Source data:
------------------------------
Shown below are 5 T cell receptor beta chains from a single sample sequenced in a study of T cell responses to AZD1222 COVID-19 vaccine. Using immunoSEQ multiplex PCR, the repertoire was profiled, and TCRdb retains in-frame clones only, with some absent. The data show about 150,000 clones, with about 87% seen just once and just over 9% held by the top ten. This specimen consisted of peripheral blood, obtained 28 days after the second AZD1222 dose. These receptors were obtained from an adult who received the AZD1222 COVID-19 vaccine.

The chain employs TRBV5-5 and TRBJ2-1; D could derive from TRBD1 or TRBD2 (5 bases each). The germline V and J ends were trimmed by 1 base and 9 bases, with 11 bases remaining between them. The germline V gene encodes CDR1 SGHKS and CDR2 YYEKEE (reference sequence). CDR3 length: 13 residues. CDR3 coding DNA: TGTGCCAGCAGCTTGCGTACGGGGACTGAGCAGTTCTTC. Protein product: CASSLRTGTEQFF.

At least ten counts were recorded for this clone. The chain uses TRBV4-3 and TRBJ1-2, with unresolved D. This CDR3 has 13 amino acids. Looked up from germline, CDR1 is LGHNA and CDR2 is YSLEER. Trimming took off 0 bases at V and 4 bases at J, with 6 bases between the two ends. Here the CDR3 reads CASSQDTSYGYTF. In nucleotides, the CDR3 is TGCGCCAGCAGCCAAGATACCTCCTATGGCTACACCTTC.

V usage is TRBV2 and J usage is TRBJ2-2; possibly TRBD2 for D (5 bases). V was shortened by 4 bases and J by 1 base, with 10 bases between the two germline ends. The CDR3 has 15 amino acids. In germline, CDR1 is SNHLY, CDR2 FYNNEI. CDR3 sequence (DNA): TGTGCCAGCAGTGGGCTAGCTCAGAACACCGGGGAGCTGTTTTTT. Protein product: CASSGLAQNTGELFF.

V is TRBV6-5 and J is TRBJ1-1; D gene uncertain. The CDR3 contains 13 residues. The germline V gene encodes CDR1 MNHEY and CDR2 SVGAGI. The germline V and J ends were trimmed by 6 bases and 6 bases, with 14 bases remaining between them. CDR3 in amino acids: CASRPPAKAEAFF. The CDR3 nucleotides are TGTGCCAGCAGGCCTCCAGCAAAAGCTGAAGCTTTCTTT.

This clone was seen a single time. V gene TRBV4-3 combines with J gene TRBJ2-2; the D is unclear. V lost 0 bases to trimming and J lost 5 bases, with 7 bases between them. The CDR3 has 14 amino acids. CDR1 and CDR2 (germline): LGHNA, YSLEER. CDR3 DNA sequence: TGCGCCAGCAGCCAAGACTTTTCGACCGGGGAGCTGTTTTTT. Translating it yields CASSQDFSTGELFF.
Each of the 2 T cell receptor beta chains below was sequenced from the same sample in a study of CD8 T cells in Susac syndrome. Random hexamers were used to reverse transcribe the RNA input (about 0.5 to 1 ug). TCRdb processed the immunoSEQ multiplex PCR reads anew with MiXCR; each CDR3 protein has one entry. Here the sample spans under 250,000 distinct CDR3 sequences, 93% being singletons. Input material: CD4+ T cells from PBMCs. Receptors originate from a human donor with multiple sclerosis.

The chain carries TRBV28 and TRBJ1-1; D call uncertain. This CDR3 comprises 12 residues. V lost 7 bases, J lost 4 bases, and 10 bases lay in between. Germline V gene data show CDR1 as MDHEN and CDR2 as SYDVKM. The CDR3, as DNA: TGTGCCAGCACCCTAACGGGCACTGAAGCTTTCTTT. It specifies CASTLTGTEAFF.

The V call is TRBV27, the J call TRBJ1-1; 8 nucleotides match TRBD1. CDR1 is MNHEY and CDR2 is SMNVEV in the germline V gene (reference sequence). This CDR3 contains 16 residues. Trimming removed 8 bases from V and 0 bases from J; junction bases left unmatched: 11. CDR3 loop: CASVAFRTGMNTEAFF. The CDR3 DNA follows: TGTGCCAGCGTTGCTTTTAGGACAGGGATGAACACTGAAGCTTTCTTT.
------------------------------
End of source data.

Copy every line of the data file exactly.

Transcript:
Shown below are 5 T cell receptor beta chains from a single sample sequenced in a study of T cell responses to AZD1222 COVID-19 vaccine. Using immunoSEQ multiplex PCR, the repertoire was profiled, and TCRdb retains in-frame clones only, with some absent. The data show about 150,000 clones, with about 87% seen just once and just over 9% held by the top ten. This specimen consisted of peripheral blood, obtained 28 days after the second AZD1222 dose. These receptors were obtained from an adult who received the AZD1222 COVID-19 vaccine.

The chain employs TRBV5-5 and TRBJ2-1; D could derive from TRBD1 or TRBD2 (5 bases each). The germline V and J ends were trimmed by 1 base and 9 bases, with 11 bases remaining between them. The germline V gene encodes CDR1 SGHKS and CDR2 YYEKEE (reference sequence). CDR3 length: 13 residues. CDR3 coding DNA: TGTGCCAGCAGCTTGCGTACGGGGACTGAGCAGTTCTTC. Protein product: CASSLRTGTEQFF.

At least ten counts were recorded for this clone. The chain uses TRBV4-3 and TRBJ1-2, with unresolved D. This CDR3 has 13 amino acids. Looked up from germline, CDR1 is LGHNA and CDR2 is YSLEER. Trimming took off 0 bases at V and 4 bases at J, with 6 bases between the two ends. Here the CDR3 reads CASSQDTSYGYTF. In nucleotides, the CDR3 is TGCGCCAGCAGCCAAGATACCTCCTATGGCTACACCTTC.

V usage is TRBV2 and J usage is TRBJ2-2; possibly TRBD2 for D (5 bases). V was shortened by 4 bases and J by 1 base, with 10 bases between the two germline ends. The CDR3 has 15 amino acids. In germline, CDR1 is SNHLY, CDR2 FYNNEI. CDR3 sequence (DNA): TGTGCCAGCAGTGGGCTAGCTCAGAACACCGGGGAGCTGTTTTTT. Protein product: CASSGLAQNTGELFF.

V is TRBV6-5 and J is TRBJ1-1; D gene uncertain. The CDR3 contains 13 residues. The germline V gene encodes CDR1 MNHEY and CDR2 SVGAGI. The germline V and J ends were trimmed by 6 bases and 6 bases, with 14 bases remaining between them. CDR3 in amino acids: CASRPPAKAEAFF. The CDR3 nucleotides are TGTGCCAGCAGGCCTCCAGCAAAAGCTGAAGCTTTCTTT.

This clone was seen a single time. V gene TRBV4-3 combines with J gene TRBJ2-2; the D is unclear. V lost 0 bases to trimming and J lost 5 bases, with 7 bases between them. The CDR3 has 14 amino acids. CDR1 and CDR2 (germline): LGHNA, YSLEER. CDR3 DNA sequence: TGCGCCAGCAGCCAAGACTTTTCGACCGGGGAGCTGTTTTTT. Translating it yields CASSQDFSTGELFF.
Each of the 2 T cell receptor beta chains below was sequenced from the same sample in a study of CD8 T cells in Susac syndrome. Random hexamers were used to reverse transcribe the RNA input (about 0.5 to 1 ug). TCRdb processed the immunoSEQ multiplex PCR reads anew with MiXCR; each CDR3 protein has one entry. Here the sample spans under 250,000 distinct CDR3 sequences, 93% being singletons. Input material: CD4+ T cells from PBMCs. Receptors originate from a human donor with multiple sclerosis.

The chain carries TRBV28 and TRBJ1-1; D call uncertain. This CDR3 comprises 12 residues. V lost 7 bases, J lost 4 bases, and 10 bases lay in between. Germline V gene data show CDR1 as MDHEN and CDR2 as SYDVKM. The CDR3, as DNA: TGTGCCAGCACCCTAACGGGCACTGAAGCTTTCTTT. It specifies CASTLTGTEAFF.

The V call is TRBV27, the J call TRBJ1-1; 8 nucleotides match TRBD1. CDR1 is MNHEY and CDR2 is SMNVEV in the germline V gene (reference sequence). This CDR3 contains 16 residues. Trimming removed 8 bases from V and 0 bases from J; junction bases left unmatched: 11. CDR3 loop: CASVAFRTGMNTEAFF. The CDR3 DNA follows: TGTGCCAGCGTTGCTTTTAGGACAGGGATGAACACTGAAGCTTTCTTT.